FCPA violations (Foreign Corrupt Practices Act) can cost companies millions of dollars in fines.
However, to avoid FCPA violations, translation of your FCPA policies, such as your Anti-Bribery and Anti-Corruption Policy, as well as your Business Ethics policy, will result in much lower fines and if you do have an issue, it can decrease the chances of it reoccurring in your organization.
Cost is always the main concern for compliance departments in organizations when it comes to translation of these documents. Frequently, these departments have very limited budgets so their concerns can certainly be understood. We recommend “Building the business case for the decision to translate” as one of our main objectives in our Global Readiness Scorecard.
As of December 31, 2015, there are 84 companies on the corporate FCPA- investigations list of ongoing and unresolved investigations into FCPA violations who have made a public disclosure based on SEC filings. Of these 84 companies, 28 of them have at some point, mentioned China as part of an on-going FCPA investigation. This fact may be a good piece of information for you to compile in your report toward the business case of translation into Chinese. There are other factors that you can use as well such as looking at the list of countries where FCPA violations are most likely to occur, using cultural dimensions to assess your risks and identify priority countries and languages and review of your training materials and monitoring programs to identify areas for localization.
In the SEC settlement with Bruker Corporation, the SEC wrote:
Bruker did not translate its training presentations on FCPA, ethics, or compliance issues into local languages, including Mandarin. And although Bruker implemented an FCPA policy in 2006, it failed to translate that policy into Mandarin and relied mainly on its China-based managers to ensure that employees understood the potential FCPA implications of doing business with SOEs. Also, while Bruker periodically distributed its Code of Conduct (containing its gifts and entertainment policies) and employee handbook to employees worldwide, it again failed to translate these documents into local languages, including Chinese. – See more …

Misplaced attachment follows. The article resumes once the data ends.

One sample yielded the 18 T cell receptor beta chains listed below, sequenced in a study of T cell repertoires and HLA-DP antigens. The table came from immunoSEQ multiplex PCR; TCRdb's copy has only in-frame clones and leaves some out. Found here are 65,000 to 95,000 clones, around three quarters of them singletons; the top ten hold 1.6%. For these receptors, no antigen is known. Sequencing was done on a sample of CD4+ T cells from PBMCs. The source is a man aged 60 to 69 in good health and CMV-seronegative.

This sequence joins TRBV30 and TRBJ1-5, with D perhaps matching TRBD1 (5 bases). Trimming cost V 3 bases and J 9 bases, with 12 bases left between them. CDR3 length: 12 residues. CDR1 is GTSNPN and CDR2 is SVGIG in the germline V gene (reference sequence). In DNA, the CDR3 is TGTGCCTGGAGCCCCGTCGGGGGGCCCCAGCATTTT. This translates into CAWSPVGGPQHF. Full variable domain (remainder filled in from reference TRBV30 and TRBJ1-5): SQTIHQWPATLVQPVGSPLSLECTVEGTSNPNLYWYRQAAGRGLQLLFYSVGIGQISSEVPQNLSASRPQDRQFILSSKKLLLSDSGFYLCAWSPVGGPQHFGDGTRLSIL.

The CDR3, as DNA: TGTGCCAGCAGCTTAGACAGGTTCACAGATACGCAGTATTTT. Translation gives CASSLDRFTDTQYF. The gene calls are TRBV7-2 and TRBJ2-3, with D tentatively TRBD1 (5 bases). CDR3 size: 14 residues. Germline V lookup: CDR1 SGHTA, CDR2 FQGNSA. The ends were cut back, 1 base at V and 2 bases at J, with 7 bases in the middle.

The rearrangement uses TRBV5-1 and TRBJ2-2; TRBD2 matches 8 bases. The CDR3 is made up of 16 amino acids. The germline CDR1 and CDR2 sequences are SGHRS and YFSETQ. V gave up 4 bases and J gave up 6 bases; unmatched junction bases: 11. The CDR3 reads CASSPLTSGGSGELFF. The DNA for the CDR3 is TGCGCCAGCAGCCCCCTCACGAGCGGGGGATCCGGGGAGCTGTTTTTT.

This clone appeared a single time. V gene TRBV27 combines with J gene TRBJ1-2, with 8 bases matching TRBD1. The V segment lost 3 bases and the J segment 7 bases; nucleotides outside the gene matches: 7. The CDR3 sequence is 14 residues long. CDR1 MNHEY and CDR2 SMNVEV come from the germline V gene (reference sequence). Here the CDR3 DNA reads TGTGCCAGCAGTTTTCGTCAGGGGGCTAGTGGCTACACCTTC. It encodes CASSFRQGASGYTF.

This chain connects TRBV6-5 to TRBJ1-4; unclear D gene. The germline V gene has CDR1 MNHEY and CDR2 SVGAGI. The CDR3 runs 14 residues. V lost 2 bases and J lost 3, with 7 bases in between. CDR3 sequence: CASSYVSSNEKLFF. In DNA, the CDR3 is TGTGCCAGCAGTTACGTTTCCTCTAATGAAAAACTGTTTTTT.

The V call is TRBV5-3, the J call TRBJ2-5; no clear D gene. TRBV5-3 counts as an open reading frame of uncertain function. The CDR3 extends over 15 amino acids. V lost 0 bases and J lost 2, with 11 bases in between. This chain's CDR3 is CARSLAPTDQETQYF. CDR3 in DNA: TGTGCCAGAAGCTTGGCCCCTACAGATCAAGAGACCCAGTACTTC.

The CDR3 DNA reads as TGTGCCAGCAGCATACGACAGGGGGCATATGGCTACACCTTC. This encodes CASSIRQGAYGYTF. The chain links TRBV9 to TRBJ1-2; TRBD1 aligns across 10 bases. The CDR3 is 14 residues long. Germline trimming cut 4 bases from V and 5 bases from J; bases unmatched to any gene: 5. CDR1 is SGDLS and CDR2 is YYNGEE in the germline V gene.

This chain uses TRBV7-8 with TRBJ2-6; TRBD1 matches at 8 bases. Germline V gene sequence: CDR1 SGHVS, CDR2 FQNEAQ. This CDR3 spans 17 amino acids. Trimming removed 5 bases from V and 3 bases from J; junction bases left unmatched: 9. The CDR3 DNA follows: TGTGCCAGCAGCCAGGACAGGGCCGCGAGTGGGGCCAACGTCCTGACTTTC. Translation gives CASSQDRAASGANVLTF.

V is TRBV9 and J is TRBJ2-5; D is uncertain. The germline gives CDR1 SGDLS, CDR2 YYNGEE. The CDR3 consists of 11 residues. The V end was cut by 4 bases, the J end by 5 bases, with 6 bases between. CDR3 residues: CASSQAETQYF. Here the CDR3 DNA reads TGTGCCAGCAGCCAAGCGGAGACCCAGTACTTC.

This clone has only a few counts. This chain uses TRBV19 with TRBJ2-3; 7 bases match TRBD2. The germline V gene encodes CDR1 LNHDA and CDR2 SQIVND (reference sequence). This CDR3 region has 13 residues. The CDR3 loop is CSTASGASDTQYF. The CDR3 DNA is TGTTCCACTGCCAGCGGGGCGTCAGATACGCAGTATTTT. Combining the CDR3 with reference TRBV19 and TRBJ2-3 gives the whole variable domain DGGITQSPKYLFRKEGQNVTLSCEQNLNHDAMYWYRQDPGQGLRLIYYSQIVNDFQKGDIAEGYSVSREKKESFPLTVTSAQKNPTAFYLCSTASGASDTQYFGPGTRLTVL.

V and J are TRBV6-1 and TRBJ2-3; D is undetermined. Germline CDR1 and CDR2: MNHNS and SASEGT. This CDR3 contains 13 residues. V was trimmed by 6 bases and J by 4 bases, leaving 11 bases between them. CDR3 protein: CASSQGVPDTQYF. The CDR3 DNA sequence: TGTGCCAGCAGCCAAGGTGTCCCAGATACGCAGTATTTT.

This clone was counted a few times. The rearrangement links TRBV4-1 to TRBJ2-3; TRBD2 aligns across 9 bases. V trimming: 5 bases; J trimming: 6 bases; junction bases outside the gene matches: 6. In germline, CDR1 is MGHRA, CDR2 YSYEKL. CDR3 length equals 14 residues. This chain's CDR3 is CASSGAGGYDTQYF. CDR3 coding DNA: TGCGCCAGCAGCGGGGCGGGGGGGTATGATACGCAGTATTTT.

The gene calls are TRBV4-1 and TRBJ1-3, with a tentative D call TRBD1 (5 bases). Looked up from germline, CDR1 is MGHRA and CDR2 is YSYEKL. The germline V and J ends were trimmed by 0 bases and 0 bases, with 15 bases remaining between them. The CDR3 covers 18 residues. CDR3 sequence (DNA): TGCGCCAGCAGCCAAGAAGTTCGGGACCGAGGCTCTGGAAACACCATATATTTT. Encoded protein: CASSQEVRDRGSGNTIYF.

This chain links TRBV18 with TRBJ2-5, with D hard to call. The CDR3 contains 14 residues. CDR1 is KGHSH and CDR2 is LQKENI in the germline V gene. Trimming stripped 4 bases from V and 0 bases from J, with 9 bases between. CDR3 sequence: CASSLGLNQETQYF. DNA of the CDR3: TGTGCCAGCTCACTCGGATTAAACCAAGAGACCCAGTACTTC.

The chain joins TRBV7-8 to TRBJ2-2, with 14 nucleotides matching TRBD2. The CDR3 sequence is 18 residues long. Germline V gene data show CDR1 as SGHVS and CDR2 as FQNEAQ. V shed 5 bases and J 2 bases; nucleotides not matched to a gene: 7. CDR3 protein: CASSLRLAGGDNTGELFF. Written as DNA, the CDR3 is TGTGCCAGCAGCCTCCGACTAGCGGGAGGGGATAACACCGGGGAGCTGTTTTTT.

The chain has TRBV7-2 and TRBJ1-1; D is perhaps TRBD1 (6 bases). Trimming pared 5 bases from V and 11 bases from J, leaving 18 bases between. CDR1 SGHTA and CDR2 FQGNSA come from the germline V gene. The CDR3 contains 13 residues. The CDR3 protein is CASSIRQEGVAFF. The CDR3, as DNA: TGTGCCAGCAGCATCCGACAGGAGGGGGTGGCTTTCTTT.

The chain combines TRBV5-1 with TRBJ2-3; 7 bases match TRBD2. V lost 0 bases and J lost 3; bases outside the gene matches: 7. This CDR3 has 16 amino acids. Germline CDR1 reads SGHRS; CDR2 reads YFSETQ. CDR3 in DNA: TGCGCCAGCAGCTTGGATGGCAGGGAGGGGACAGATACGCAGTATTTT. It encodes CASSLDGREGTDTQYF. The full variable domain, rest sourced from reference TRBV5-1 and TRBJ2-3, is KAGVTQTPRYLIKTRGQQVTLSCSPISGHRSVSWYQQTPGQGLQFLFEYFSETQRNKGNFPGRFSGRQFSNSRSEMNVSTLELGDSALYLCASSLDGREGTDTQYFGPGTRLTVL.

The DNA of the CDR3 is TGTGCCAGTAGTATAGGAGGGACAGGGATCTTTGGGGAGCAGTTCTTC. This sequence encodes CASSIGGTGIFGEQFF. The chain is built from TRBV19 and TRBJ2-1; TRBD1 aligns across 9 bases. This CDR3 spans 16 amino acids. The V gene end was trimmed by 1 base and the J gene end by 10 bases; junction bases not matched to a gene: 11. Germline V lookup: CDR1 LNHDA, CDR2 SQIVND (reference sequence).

In the SEC actions against Akamai Technologies and Nortek Inc. in June of 2016, the SEC noted:
The SEC noted a lack of formalized due diligence for China-based channel partners, not proactively exercising audit rights over channel partners, the need for more employee compliance training, not translating anti-corruption policies into Chinese, not reviewing and monitoring end customer network usage in China, and insufficient procedures for reviewing and approving business entertainment expenses. You can read the full report here.
The goal of any compliance policy or training is two-fold: to gain adoption as well as be defensible. In order to ensure adoption, a policy or training program must be understood by the audience. While English is widely accepted as the primary international language, for many employees English only compliance materials are not enough.
While your organization may have the internal talent to perform reactive work in the case of suspected issues, the real long term play is on the development of appropriate training materials, performing training and implementing monitoring programs. So how does your organization handle FCPA compliance? Do you have external resources to advise on FCPA violations? We provide cultural review and translation of your materials for FCPA compliance. We also work with our partner companies, Global Colleague and Integtree, to provide you resources for legal work or cultural review and psychometric measurement of your ethics and compliance related issues. Contact us to find out more…